Sharon K. Dailey is a domestic violence survivor and advocate. She is currently working to open the doors of her nonprofit, My Auntie’s House, which will be one of the only safe houses in Maryland for women and children impacted by domestic violence, sexual assault and human trafficking.
“My purpose is to create that space,” Sharon says.
After a traumatic experience as an assault victim, Sharon relocated from her home in Maryland for a few years. During this difficult time, she was also separated from her children for their safety. When she decided to return home, she was welcomed into her own aunt’s house.
“She was the only one, when I did get back, that provided a place for me to stay,” Sharon explains.
Staying with her aunt had a profound impact on Sharon. And now she feels called to offer the same life-changing space to other women in need.
“I want them to get back on their feet,” she adds.
With My Auntie’s House, Sharon plans to provide a safe space where women and children can rebuild their lives. She has a plan to take care of everything – from security to meals to arranging counseling for the survivors.
“I don’t want them to have to worry about anything but getting their life back. That’s my main objective,” she shares.
Becoming an Auntie for Others
Sharon has experienced the toll of abuse firsthand. And she has also seen how abuse can reverberate through a family. She was able to help her son get the care he needed as he navigated the traumas of abuse and addiction.
“I want people to be able to get the help they need, to know that someone cares enough to love them enough to help them be restored, to get back on their feet, and then release them however they want to be, whether it be locally, if they want to relocate, I want to help them get relocated, and just come back to a normal life,” she says.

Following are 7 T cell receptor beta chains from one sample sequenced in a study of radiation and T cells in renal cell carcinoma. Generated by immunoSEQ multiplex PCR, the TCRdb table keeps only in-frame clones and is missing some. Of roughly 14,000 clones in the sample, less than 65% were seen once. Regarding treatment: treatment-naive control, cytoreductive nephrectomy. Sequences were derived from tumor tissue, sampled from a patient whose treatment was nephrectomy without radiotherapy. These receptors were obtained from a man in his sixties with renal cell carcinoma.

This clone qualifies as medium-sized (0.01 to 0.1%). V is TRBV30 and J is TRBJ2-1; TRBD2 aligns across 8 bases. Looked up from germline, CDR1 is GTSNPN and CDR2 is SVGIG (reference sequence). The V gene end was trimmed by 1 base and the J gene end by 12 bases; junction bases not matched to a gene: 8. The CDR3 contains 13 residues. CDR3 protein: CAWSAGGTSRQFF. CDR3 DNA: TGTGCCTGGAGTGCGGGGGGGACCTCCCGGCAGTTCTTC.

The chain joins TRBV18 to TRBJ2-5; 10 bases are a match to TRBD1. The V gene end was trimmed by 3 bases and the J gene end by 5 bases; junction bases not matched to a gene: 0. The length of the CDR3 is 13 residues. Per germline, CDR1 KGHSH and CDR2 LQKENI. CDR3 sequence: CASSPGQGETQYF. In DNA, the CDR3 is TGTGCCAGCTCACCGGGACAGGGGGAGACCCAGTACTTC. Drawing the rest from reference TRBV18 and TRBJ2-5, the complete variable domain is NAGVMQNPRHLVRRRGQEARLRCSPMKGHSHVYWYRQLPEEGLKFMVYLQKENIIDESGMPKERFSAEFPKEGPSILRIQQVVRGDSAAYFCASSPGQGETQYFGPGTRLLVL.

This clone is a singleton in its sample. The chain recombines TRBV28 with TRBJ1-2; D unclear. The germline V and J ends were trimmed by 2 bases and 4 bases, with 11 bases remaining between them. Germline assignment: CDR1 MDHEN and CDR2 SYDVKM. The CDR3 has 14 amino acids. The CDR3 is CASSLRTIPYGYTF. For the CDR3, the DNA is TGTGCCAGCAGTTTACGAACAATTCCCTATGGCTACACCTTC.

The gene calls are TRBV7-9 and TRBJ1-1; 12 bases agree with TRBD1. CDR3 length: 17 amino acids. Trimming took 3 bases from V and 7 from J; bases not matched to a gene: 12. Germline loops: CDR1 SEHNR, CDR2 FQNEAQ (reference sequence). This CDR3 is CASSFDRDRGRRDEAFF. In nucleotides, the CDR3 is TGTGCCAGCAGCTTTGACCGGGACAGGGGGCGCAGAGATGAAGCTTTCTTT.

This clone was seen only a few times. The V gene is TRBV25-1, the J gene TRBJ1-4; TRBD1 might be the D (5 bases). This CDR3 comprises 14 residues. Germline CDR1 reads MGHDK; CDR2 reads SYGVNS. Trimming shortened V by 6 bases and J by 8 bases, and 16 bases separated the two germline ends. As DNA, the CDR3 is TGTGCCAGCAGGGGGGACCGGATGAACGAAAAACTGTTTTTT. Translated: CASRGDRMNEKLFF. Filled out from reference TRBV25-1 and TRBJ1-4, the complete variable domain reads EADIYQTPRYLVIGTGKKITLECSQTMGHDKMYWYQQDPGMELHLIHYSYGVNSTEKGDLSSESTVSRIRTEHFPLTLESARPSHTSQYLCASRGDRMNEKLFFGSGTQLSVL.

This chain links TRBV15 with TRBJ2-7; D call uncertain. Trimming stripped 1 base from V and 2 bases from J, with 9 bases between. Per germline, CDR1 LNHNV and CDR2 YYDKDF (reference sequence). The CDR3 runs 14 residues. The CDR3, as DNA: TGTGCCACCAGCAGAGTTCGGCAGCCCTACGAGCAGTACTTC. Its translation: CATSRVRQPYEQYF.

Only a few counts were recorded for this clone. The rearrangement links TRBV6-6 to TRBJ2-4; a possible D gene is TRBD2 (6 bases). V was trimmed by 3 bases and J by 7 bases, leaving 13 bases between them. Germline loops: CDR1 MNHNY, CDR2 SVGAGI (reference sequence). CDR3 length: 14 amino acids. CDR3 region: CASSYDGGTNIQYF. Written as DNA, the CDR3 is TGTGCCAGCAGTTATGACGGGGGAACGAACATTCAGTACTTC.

Before starting My Auntie’s House, Sharon served in the military and worked as a substitute teacher. But her experiences with domestic violence and sexual assault changed the course of her life and led her to start her nonprofit.
Along her journey, both her aunt and Victory Gospel Chapel in Portsmouth, Virginia played influential roles in preparing her to share her mission with other women. She received spiritual counseling from the church, which allowed her to start her own healing process. This experience also taught her how she could help others.
“I saw how it was working with my own eyes,” she explains.
Her Advice? Love Yourself
Sharon wants to help women and children understand the importance of respecting and loving themselves.
“You have to love yourself first before you can love anybody else,” she shares.
She believes that by loving yourself, you will do what is right for you and your family. She also wants women to remember the power of the word “no.”
“You’ve got to understand the power of having that control over your own life,” she adds.
In the face of trauma, abuse and illness, Sharon has been able to reach a place of love in her own life. And now she is ready to help other women do the same.
“We need to understand that everything does happen for a reason and try to find the positive about what’s happening,” she says.